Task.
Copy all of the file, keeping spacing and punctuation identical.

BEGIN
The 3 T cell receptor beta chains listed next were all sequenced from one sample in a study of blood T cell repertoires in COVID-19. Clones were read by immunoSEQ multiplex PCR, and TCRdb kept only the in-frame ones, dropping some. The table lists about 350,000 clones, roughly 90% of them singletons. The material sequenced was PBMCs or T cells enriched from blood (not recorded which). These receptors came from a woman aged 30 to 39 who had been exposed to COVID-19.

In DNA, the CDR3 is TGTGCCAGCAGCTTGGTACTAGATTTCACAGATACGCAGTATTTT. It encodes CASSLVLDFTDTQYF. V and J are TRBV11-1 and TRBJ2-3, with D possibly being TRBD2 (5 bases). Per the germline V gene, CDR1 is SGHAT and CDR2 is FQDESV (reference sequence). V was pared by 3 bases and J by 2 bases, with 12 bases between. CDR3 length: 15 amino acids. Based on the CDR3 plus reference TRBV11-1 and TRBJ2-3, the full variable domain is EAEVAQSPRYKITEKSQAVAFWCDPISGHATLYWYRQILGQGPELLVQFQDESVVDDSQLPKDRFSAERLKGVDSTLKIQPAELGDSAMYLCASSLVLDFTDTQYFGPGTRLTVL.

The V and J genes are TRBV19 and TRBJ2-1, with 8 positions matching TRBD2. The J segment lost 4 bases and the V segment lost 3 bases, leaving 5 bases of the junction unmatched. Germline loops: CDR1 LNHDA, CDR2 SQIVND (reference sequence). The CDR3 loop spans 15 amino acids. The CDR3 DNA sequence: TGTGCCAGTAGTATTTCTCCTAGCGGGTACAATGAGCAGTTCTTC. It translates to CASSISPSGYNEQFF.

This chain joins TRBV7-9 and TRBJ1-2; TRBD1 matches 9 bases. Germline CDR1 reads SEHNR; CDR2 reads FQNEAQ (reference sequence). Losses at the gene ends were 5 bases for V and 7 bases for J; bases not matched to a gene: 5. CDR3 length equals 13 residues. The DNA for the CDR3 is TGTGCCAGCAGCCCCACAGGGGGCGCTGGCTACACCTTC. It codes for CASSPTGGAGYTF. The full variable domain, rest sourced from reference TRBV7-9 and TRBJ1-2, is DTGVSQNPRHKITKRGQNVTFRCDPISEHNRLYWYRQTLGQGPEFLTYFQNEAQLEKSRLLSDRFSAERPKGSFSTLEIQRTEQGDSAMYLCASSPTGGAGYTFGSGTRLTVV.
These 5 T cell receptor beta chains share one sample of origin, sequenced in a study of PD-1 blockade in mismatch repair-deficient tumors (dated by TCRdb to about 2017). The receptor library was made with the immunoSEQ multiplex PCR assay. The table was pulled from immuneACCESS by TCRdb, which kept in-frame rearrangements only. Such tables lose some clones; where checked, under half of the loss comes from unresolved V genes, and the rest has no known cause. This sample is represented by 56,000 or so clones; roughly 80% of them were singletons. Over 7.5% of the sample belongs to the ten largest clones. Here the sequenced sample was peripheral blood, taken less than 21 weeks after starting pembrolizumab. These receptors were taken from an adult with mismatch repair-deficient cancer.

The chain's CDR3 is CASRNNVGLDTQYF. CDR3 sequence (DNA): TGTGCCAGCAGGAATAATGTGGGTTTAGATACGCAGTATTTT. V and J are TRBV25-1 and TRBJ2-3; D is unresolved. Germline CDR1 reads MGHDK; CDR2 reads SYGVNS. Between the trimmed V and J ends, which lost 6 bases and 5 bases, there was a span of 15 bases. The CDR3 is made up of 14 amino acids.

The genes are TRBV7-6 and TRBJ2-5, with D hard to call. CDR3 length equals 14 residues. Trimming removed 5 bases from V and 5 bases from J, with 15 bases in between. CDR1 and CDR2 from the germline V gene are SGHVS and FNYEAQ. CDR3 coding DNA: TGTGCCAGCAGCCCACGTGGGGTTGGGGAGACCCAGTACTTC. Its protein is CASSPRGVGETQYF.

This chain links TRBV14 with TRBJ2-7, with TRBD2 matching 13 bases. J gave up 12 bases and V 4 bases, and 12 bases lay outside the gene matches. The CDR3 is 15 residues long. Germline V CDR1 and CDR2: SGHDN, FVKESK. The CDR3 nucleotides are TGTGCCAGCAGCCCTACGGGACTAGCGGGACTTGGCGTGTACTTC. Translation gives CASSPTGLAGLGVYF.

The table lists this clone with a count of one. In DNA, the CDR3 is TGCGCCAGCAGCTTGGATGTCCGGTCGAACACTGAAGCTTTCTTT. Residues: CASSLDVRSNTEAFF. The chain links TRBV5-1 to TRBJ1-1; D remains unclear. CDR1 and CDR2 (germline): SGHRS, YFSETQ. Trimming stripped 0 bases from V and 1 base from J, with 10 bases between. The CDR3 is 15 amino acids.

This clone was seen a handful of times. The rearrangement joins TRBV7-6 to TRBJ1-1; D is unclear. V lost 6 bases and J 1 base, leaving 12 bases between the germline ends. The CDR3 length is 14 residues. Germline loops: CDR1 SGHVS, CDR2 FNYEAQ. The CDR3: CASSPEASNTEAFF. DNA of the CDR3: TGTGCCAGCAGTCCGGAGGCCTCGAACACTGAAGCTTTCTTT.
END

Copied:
The 3 T cell receptor beta chains listed next were all sequenced from one sample in a study of blood T cell repertoires in COVID-19. Clones were read by immunoSEQ multiplex PCR, and TCRdb kept only the in-frame ones, dropping some. The table lists about 350,000 clones, roughly 90% of them singletons. The material sequenced was PBMCs or T cells enriched from blood (not recorded which). These receptors came from a woman aged 30 to 39 who had been exposed to COVID-19.

In DNA, the CDR3 is TGTGCCAGCAGCTTGGTACTAGATTTCACAGATACGCAGTATTTT. It encodes CASSLVLDFTDTQYF. V and J are TRBV11-1 and TRBJ2-3, with D possibly being TRBD2 (5 bases). Per the germline V gene, CDR1 is SGHAT and CDR2 is FQDESV (reference sequence). V was pared by 3 bases and J by 2 bases, with 12 bases between. CDR3 length: 15 amino acids. Based on the CDR3 plus reference TRBV11-1 and TRBJ2-3, the full variable domain is EAEVAQSPRYKITEKSQAVAFWCDPISGHATLYWYRQILGQGPELLVQFQDESVVDDSQLPKDRFSAERLKGVDSTLKIQPAELGDSAMYLCASSLVLDFTDTQYFGPGTRLTVL.

The V and J genes are TRBV19 and TRBJ2-1, with 8 positions matching TRBD2. The J segment lost 4 bases and the V segment lost 3 bases, leaving 5 bases of the junction unmatched. Germline loops: CDR1 LNHDA, CDR2 SQIVND (reference sequence). The CDR3 loop spans 15 amino acids. The CDR3 DNA sequence: TGTGCCAGTAGTATTTCTCCTAGCGGGTACAATGAGCAGTTCTTC. It translates to CASSISPSGYNEQFF.

This chain joins TRBV7-9 and TRBJ1-2; TRBD1 matches 9 bases. Germline CDR1 reads SEHNR; CDR2 reads FQNEAQ (reference sequence). Losses at the gene ends were 5 bases for V and 7 bases for J; bases not matched to a gene: 5. CDR3 length equals 13 residues. The DNA for the CDR3 is TGTGCCAGCAGCCCCACAGGGGGCGCTGGCTACACCTTC. It codes for CASSPTGGAGYTF. The full variable domain, rest sourced from reference TRBV7-9 and TRBJ1-2, is DTGVSQNPRHKITKRGQNVTFRCDPISEHNRLYWYRQTLGQGPEFLTYFQNEAQLEKSRLLSDRFSAERPKGSFSTLEIQRTEQGDSAMYLCASSPTGGAGYTFGSGTRLTVV.
These 5 T cell receptor beta chains share one sample of origin, sequenced in a study of PD-1 blockade in mismatch repair-deficient tumors (dated by TCRdb to about 2017). The receptor library was made with the immunoSEQ multiplex PCR assay. The table was pulled from immuneACCESS by TCRdb, which kept in-frame rearrangements only. Such tables lose some clones; where checked, under half of the loss comes from unresolved V genes, and the rest has no known cause. This sample is represented by 56,000 or so clones; roughly 80% of them were singletons. Over 7.5% of the sample belongs to the ten largest clones. Here the sequenced sample was peripheral blood, taken less than 21 weeks after starting pembrolizumab. These receptors were taken from an adult with mismatch repair-deficient cancer.

The chain's CDR3 is CASRNNVGLDTQYF. CDR3 sequence (DNA): TGTGCCAGCAGGAATAATGTGGGTTTAGATACGCAGTATTTT. V and J are TRBV25-1 and TRBJ2-3; D is unresolved. Germline CDR1 reads MGHDK; CDR2 reads SYGVNS. Between the trimmed V and J ends, which lost 6 bases and 5 bases, there was a span of 15 bases. The CDR3 is made up of 14 amino acids.

The genes are TRBV7-6 and TRBJ2-5, with D hard to call. CDR3 length equals 14 residues. Trimming removed 5 bases from V and 5 bases from J, with 15 bases in between. CDR1 and CDR2 from the germline V gene are SGHVS and FNYEAQ. CDR3 coding DNA: TGTGCCAGCAGCCCACGTGGGGTTGGGGAGACCCAGTACTTC. Its protein is CASSPRGVGETQYF.

This chain links TRBV14 with TRBJ2-7, with TRBD2 matching 13 bases. J gave up 12 bases and V 4 bases, and 12 bases lay outside the gene matches. The CDR3 is 15 residues long. Germline V CDR1 and CDR2: SGHDN, FVKESK. The CDR3 nucleotides are TGTGCCAGCAGCCCTACGGGACTAGCGGGACTTGGCGTGTACTTC. Translation gives CASSPTGLAGLGVYF.

The table lists this clone with a count of one. In DNA, the CDR3 is TGCGCCAGCAGCTTGGATGTCCGGTCGAACACTGAAGCTTTCTTT. Residues: CASSLDVRSNTEAFF. The chain links TRBV5-1 to TRBJ1-1; D remains unclear. CDR1 and CDR2 (germline): SGHRS, YFSETQ. Trimming stripped 0 bases from V and 1 base from J, with 10 bases between. The CDR3 is 15 amino acids.

This clone was seen a handful of times. The rearrangement joins TRBV7-6 to TRBJ1-1; D is unclear. V lost 6 bases and J 1 base, leaving 12 bases between the germline ends. The CDR3 length is 14 residues. Germline loops: CDR1 SGHVS, CDR2 FNYEAQ. The CDR3: CASSPEASNTEAFF. DNA of the CDR3: TGTGCCAGCAGTCCGGAGGCCTCGAACACTGAAGCTTTCTTT.